Despite these issues, we found reading periodicals on the Kindle a very pleasant experience. In fact, we found reading this type of material on the Kindle preferable to reading it in the browser. Since the interface for navigating through sections and articles was quite intuitive, and we didn’t have to skip past navigation links or advertisements as we would in a browser, we were able to read periodicals very efficiently with the Kindle. We also liked the ability to clip an article whose text could later be shared with others. We couldn’t clip particular passages since highlighting and selecting is not supported when text-to-speech is on, but clipping the article in its entirety was easy. This is done by selecting and opening the article, and without enabling text-to-speech, pressing the menu button and choosing “clip article”.
The Kindle supports reading of Audible content which can be purchased directly from the Kindle store and downloaded over wifi, or transferred from the PC when the Kindle is connected via USB. As with other types of content, you may select the Audible book you’d like to read from the home screen. After you’ve pressed the center button on the 5-way navigation controller, the book opens, announcing your current position and the remaining time in the file. To play or pause, press the space bar. Once the book is playing, you can use the left and right arrows on the 5-way navigation controller to view options, which include the ability to move to beginning, move backward and forward 30 seconds, and move to previous or next section.
While we believe that an enhancement for adjusting playback speed would be a useful feature for blind and sighted users alike, there are no accessibility concerns with the current implementation of audiobook playback.
Adding Notes and Highlights
One of the best things about reading digital books on the Kindle is the ability to make notes to yourself about a section in a book, or highlight a particular passage that you find especially important. This is quite useful when viewing study guides, religious texts, or even a book club selection you’re reading and discussing with others. For the sighted user, Kindle makes it possible to highlight certain passages which you can later revisit, and you can even share these passages on social networks like Twitter or Facebook. For the blind user, however, using this feature is not supported. While you can add a note to a book, and later view it accessibly with your Kindle, you cannot associate that note with a particular spot in the book. Without the ability to view the note in its proper context in the book, this feature is not at all useful at present. Additionally, linking your social network accounts with your Kindle is not accessible, so the blind user cannot participate in sharing information with others.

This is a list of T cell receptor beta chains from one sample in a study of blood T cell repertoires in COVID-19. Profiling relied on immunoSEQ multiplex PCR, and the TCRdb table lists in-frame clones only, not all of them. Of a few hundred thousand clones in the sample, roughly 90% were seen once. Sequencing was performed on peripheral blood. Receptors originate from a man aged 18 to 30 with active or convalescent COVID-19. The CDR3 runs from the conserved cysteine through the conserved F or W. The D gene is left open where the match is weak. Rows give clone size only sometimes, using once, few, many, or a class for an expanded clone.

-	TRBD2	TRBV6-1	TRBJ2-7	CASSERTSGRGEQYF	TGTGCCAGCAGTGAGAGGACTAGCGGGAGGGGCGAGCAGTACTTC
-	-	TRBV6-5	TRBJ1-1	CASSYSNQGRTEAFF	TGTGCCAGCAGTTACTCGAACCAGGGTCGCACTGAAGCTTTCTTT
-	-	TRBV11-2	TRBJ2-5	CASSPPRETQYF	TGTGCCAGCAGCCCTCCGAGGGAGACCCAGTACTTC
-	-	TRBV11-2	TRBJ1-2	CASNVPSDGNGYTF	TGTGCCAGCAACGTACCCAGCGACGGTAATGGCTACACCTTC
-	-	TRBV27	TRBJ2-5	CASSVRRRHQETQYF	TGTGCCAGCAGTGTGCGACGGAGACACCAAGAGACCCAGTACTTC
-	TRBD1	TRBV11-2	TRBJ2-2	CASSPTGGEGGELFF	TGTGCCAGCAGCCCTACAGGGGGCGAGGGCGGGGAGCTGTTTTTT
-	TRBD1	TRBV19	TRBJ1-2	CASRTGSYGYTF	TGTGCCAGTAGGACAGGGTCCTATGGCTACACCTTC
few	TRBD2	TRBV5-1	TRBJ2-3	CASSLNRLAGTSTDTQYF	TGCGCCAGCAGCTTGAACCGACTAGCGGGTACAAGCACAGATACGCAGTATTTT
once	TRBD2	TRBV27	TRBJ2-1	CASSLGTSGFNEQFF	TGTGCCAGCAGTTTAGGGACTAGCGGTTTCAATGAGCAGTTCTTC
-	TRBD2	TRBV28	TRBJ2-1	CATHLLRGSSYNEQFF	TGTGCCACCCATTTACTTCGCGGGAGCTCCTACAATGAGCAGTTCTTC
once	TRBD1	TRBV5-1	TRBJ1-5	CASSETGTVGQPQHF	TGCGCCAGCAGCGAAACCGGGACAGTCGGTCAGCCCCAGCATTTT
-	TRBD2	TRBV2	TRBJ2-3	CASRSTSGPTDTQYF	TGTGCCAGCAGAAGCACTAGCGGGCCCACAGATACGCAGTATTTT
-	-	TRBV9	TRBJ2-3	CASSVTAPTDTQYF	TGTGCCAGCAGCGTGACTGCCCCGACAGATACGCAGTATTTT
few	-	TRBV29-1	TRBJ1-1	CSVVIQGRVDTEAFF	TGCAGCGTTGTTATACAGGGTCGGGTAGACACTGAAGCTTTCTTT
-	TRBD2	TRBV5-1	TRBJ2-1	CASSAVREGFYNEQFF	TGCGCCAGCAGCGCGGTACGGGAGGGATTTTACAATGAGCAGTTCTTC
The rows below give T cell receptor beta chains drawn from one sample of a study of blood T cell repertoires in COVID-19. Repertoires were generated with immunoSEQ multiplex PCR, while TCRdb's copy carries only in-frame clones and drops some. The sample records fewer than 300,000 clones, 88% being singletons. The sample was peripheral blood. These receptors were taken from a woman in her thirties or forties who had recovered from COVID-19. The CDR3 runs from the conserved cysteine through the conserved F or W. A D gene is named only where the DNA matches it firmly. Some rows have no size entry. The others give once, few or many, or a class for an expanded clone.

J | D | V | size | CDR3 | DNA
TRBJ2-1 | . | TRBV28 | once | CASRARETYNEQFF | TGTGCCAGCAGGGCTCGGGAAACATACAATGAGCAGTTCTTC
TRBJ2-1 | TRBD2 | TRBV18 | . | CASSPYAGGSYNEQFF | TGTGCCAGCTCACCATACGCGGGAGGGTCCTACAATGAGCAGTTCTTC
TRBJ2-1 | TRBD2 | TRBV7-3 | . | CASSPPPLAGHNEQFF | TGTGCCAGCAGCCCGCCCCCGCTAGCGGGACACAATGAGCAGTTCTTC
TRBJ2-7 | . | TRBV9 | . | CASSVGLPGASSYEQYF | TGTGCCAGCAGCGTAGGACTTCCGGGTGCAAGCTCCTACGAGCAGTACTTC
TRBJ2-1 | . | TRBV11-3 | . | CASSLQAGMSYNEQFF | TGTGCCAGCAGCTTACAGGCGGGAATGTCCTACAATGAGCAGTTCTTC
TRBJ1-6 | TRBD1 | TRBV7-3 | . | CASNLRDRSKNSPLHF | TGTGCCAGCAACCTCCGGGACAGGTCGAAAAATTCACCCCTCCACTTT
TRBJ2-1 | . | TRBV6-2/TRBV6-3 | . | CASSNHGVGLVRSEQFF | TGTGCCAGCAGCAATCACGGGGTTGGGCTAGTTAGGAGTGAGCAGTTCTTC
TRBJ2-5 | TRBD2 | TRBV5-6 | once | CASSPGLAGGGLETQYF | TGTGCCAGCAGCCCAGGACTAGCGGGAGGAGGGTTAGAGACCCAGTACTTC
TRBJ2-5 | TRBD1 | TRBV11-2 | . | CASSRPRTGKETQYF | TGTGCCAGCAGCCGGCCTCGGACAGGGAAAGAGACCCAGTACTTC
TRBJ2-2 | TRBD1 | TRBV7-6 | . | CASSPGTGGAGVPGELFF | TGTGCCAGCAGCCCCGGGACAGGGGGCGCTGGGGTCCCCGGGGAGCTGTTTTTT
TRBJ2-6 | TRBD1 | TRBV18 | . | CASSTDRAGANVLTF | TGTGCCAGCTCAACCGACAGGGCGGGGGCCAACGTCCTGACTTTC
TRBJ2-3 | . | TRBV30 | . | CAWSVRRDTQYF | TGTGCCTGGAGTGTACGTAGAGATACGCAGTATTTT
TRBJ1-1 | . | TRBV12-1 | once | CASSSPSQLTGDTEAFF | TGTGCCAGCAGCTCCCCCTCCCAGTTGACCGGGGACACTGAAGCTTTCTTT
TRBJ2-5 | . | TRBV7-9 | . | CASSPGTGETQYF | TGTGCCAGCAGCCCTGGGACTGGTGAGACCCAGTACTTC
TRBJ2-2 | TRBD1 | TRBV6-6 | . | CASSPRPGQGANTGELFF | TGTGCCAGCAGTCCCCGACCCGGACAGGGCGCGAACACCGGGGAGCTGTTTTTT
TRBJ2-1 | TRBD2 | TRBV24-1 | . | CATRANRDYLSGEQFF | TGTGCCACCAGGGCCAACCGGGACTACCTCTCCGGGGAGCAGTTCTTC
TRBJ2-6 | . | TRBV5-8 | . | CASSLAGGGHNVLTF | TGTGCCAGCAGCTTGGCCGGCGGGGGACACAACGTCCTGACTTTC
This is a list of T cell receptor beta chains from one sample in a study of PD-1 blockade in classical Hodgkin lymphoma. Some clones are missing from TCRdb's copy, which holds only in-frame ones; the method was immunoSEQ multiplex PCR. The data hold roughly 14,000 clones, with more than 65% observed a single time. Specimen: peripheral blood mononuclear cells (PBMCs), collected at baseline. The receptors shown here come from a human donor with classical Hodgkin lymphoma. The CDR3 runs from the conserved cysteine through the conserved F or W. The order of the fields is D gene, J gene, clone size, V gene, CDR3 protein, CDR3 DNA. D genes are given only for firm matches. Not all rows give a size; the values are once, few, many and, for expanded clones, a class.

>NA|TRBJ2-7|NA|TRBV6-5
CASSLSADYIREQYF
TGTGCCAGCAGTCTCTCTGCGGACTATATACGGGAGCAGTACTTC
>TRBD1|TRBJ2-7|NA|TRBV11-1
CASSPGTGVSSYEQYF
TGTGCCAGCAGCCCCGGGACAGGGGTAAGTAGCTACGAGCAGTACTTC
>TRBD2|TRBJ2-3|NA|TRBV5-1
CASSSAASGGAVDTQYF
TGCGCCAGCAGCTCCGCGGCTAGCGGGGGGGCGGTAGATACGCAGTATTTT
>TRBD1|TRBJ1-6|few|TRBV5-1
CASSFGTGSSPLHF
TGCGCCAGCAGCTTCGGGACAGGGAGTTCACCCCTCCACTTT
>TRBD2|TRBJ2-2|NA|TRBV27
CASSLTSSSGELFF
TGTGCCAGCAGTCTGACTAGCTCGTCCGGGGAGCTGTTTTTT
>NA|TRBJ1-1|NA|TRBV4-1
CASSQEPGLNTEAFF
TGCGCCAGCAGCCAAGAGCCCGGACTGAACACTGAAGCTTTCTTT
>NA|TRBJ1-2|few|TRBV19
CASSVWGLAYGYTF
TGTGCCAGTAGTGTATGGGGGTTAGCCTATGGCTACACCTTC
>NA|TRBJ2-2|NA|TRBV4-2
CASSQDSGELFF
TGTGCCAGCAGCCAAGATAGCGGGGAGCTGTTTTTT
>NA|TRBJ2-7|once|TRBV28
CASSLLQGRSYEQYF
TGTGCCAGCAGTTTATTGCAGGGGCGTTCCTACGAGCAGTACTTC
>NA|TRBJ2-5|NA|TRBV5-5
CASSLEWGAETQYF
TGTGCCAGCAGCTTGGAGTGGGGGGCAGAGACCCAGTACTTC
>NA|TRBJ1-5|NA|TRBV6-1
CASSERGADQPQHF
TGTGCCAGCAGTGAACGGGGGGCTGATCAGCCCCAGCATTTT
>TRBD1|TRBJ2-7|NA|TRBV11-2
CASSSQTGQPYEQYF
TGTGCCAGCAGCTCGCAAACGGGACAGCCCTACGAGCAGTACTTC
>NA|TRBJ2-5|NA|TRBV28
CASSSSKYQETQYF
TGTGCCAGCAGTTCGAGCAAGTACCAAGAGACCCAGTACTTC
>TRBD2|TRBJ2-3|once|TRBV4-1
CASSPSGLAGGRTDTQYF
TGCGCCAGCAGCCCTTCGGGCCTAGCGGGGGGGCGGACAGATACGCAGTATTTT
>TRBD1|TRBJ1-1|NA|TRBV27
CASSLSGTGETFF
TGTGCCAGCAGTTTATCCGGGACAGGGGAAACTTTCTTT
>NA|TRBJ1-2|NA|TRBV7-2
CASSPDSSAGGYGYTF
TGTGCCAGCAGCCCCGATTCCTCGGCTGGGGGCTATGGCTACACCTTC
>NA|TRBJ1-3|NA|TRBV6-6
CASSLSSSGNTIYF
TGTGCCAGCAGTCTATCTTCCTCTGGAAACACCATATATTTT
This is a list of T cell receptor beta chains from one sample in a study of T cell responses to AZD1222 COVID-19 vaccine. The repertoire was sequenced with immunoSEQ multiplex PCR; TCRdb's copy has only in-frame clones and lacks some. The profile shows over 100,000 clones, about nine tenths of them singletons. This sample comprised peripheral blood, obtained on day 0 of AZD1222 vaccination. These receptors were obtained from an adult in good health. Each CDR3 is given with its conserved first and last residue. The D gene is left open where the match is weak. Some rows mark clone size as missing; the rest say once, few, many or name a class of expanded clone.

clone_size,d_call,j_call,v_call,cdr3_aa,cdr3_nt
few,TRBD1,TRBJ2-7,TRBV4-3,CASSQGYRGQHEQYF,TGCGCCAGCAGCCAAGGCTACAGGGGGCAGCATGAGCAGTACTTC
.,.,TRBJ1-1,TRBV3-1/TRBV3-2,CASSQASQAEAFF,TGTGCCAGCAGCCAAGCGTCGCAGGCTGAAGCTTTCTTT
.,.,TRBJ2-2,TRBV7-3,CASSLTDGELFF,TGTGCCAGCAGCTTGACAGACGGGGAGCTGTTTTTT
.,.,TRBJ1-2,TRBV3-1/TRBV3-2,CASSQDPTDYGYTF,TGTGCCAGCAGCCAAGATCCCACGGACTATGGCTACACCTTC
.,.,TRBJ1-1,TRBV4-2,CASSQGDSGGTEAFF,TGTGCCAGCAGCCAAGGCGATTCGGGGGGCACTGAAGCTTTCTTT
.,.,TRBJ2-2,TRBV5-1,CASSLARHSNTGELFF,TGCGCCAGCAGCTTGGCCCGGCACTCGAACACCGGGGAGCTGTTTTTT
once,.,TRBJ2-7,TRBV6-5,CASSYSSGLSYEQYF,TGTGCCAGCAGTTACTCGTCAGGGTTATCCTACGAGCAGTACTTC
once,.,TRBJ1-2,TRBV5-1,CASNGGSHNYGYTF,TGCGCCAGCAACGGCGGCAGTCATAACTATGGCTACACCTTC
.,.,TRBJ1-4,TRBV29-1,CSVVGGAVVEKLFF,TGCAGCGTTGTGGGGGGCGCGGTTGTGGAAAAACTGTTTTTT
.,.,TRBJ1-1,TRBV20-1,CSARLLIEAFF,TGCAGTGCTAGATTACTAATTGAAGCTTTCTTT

Searching With the Kindle
The Kindle allows you to search the materials on your device, two preloaded dictionaries, and even the Kindle store, using the built-in qwerty keyboard. We were very pleased to note that this feature is quite usable by a blind person, at least when searching through content on the device. While we would prefer an option for keys to be echoed as they are pressed, it was still possible for us to accurately type search terms without this.
There are several ways to search for content, but the easiest way we’ve found is to simply begin typing your word or phrase while on the home screen, and pressing the center button to submit the search query. You’ll be presented with a list of content containing your search terms, and the number of times the search term occurs within each piece of content. Select the piece of content you want by navigating to it and pressing the center button, where you’ll be presented with a list of passages within the content that contain your search terms. A couple of sentences of the passage are read by “voice guide”, which makes it very easy to determine if you’ve found the passage you wanted. You can select your passage with the center key, and the content will open with the cursor positioned on the sentence in the passage containing your search terms. You’ll still need to enable text-to-speech to begin reading your content.